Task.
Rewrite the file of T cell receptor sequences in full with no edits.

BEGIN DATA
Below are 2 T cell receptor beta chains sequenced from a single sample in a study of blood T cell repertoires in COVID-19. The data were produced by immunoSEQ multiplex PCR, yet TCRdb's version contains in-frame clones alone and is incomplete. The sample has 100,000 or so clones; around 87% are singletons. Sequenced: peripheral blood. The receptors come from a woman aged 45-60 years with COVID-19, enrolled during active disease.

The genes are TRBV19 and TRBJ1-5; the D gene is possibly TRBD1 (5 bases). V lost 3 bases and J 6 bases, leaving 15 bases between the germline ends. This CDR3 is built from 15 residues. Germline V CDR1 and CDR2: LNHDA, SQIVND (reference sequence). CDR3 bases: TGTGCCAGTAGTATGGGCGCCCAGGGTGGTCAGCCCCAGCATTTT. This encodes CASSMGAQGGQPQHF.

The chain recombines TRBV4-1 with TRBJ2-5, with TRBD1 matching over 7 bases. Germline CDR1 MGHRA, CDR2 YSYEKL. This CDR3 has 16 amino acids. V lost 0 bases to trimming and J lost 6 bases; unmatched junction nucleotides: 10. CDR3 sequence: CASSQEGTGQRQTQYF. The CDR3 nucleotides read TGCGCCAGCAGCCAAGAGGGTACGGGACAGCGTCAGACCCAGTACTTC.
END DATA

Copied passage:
Below are 2 T cell receptor beta chains sequenced from a single sample in a study of blood T cell repertoires in COVID-19. The data were produced by immunoSEQ multiplex PCR, yet TCRdb's version contains in-frame clones alone and is incomplete. The sample has 100,000 or so clones; around 87% are singletons. Sequenced: peripheral blood. The receptors come from a woman aged 45-60 years with COVID-19, enrolled during active disease.

The genes are TRBV19 and TRBJ1-5; the D gene is possibly TRBD1 (5 bases). V lost 3 bases and J 6 bases, leaving 15 bases between the germline ends. This CDR3 is built from 15 residues. Germline V CDR1 and CDR2: LNHDA, SQIVND (reference sequence). CDR3 bases: TGTGCCAGTAGTATGGGCGCCCAGGGTGGTCAGCCCCAGCATTTT. This encodes CASSMGAQGGQPQHF.

The chain recombines TRBV4-1 with TRBJ2-5, with TRBD1 matching over 7 bases. Germline CDR1 MGHRA, CDR2 YSYEKL. This CDR3 has 16 amino acids. V lost 0 bases to trimming and J lost 6 bases; unmatched junction nucleotides: 10. CDR3 sequence: CASSQEGTGQRQTQYF. The CDR3 nucleotides read TGCGCCAGCAGCCAAGAGGGTACGGGACAGCGTCAGACCCAGTACTTC.